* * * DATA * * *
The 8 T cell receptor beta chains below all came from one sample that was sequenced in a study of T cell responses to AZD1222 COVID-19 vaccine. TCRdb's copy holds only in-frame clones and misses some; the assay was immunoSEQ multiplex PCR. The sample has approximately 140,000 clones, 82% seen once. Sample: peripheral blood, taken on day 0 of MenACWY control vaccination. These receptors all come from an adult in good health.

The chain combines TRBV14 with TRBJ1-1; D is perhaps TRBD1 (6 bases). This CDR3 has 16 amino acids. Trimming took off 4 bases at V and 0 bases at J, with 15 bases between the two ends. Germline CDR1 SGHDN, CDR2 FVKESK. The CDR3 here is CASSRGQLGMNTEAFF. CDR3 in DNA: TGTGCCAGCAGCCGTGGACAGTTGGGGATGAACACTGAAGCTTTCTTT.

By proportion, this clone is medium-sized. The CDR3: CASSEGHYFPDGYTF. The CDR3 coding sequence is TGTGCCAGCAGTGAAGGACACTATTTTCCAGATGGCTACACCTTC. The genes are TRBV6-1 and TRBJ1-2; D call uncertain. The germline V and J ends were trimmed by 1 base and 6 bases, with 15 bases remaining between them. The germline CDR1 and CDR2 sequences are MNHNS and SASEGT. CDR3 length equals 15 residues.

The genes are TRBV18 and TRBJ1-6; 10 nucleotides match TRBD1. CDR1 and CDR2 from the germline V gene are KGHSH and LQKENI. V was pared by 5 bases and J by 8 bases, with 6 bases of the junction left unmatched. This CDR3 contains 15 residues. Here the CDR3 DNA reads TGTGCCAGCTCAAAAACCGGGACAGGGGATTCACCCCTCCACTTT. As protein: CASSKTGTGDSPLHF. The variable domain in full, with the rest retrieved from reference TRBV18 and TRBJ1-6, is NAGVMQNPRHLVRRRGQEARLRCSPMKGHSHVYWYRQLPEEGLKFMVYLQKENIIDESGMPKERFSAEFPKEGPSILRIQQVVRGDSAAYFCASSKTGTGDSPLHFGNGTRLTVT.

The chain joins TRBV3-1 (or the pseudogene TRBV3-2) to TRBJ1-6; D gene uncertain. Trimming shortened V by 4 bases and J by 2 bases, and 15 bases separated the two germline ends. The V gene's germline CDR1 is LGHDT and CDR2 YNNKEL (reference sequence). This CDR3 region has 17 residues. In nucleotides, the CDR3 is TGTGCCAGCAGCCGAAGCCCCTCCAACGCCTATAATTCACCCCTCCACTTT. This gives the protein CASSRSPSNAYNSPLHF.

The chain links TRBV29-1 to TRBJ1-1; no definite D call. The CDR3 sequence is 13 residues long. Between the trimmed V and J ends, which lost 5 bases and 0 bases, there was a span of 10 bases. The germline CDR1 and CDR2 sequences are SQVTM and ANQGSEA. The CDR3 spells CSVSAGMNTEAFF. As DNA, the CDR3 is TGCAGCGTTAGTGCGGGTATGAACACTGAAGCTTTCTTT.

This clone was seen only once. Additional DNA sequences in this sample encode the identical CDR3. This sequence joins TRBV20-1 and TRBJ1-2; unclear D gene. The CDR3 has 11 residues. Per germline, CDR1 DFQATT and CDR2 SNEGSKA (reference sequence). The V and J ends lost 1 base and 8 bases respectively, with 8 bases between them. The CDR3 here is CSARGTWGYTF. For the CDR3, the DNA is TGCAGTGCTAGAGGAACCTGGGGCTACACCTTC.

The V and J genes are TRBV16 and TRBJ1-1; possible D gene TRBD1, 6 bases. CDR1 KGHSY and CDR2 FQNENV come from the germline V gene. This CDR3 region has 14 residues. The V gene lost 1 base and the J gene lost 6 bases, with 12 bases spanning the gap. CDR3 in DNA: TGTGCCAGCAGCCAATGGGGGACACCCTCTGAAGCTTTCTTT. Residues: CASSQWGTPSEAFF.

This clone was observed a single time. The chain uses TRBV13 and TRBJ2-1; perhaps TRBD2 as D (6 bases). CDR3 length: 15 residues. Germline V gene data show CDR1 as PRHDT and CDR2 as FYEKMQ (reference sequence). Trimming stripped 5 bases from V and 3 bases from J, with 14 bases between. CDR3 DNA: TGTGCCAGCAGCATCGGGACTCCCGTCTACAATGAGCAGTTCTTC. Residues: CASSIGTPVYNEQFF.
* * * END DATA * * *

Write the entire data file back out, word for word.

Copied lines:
The 8 T cell receptor beta chains below all came from one sample that was sequenced in a study of T cell responses to AZD1222 COVID-19 vaccine. TCRdb's copy holds only in-frame clones and misses some; the assay was immunoSEQ multiplex PCR. The sample has approximately 140,000 clones, 82% seen once. Sample: peripheral blood, taken on day 0 of MenACWY control vaccination. These receptors all come from an adult in good health.

The chain combines TRBV14 with TRBJ1-1; D is perhaps TRBD1 (6 bases). This CDR3 has 16 amino acids. Trimming took off 4 bases at V and 0 bases at J, with 15 bases between the two ends. Germline CDR1 SGHDN, CDR2 FVKESK. The CDR3 here is CASSRGQLGMNTEAFF. CDR3 in DNA: TGTGCCAGCAGCCGTGGACAGTTGGGGATGAACACTGAAGCTTTCTTT.

By proportion, this clone is medium-sized. The CDR3: CASSEGHYFPDGYTF. The CDR3 coding sequence is TGTGCCAGCAGTGAAGGACACTATTTTCCAGATGGCTACACCTTC. The genes are TRBV6-1 and TRBJ1-2; D call uncertain. The germline V and J ends were trimmed by 1 base and 6 bases, with 15 bases remaining between them. The germline CDR1 and CDR2 sequences are MNHNS and SASEGT. CDR3 length equals 15 residues.

The genes are TRBV18 and TRBJ1-6; 10 nucleotides match TRBD1. CDR1 and CDR2 from the germline V gene are KGHSH and LQKENI. V was pared by 5 bases and J by 8 bases, with 6 bases of the junction left unmatched. This CDR3 contains 15 residues. Here the CDR3 DNA reads TGTGCCAGCTCAAAAACCGGGACAGGGGATTCACCCCTCCACTTT. As protein: CASSKTGTGDSPLHF. The variable domain in full, with the rest retrieved from reference TRBV18 and TRBJ1-6, is NAGVMQNPRHLVRRRGQEARLRCSPMKGHSHVYWYRQLPEEGLKFMVYLQKENIIDESGMPKERFSAEFPKEGPSILRIQQVVRGDSAAYFCASSKTGTGDSPLHFGNGTRLTVT.

The chain joins TRBV3-1 (or the pseudogene TRBV3-2) to TRBJ1-6; D gene uncertain. Trimming shortened V by 4 bases and J by 2 bases, and 15 bases separated the two germline ends. The V gene's germline CDR1 is LGHDT and CDR2 YNNKEL (reference sequence). This CDR3 region has 17 residues. In nucleotides, the CDR3 is TGTGCCAGCAGCCGAAGCCCCTCCAACGCCTATAATTCACCCCTCCACTTT. This gives the protein CASSRSPSNAYNSPLHF.

The chain links TRBV29-1 to TRBJ1-1; no definite D call. The CDR3 sequence is 13 residues long. Between the trimmed V and J ends, which lost 5 bases and 0 bases, there was a span of 10 bases. The germline CDR1 and CDR2 sequences are SQVTM and ANQGSEA. The CDR3 spells CSVSAGMNTEAFF. As DNA, the CDR3 is TGCAGCGTTAGTGCGGGTATGAACACTGAAGCTTTCTTT.

This clone was seen only once. Additional DNA sequences in this sample encode the identical CDR3. This sequence joins TRBV20-1 and TRBJ1-2; unclear D gene. The CDR3 has 11 residues. Per germline, CDR1 DFQATT and CDR2 SNEGSKA (reference sequence). The V and J ends lost 1 base and 8 bases respectively, with 8 bases between them. The CDR3 here is CSARGTWGYTF. For the CDR3, the DNA is TGCAGTGCTAGAGGAACCTGGGGCTACACCTTC.

The V and J genes are TRBV16 and TRBJ1-1; possible D gene TRBD1, 6 bases. CDR1 KGHSY and CDR2 FQNENV come from the germline V gene. This CDR3 region has 14 residues. The V gene lost 1 base and the J gene lost 6 bases, with 12 bases spanning the gap. CDR3 in DNA: TGTGCCAGCAGCCAATGGGGGACACCCTCTGAAGCTTTCTTT. Residues: CASSQWGTPSEAFF.

This clone was observed a single time. The chain uses TRBV13 and TRBJ2-1; perhaps TRBD2 as D (6 bases). CDR3 length: 15 residues. Germline V gene data show CDR1 as PRHDT and CDR2 as FYEKMQ (reference sequence). Trimming stripped 5 bases from V and 3 bases from J, with 14 bases between. CDR3 DNA: TGTGCCAGCAGCATCGGGACTCCCGTCTACAATGAGCAGTTCTTC. Residues: CASSIGTPVYNEQFF.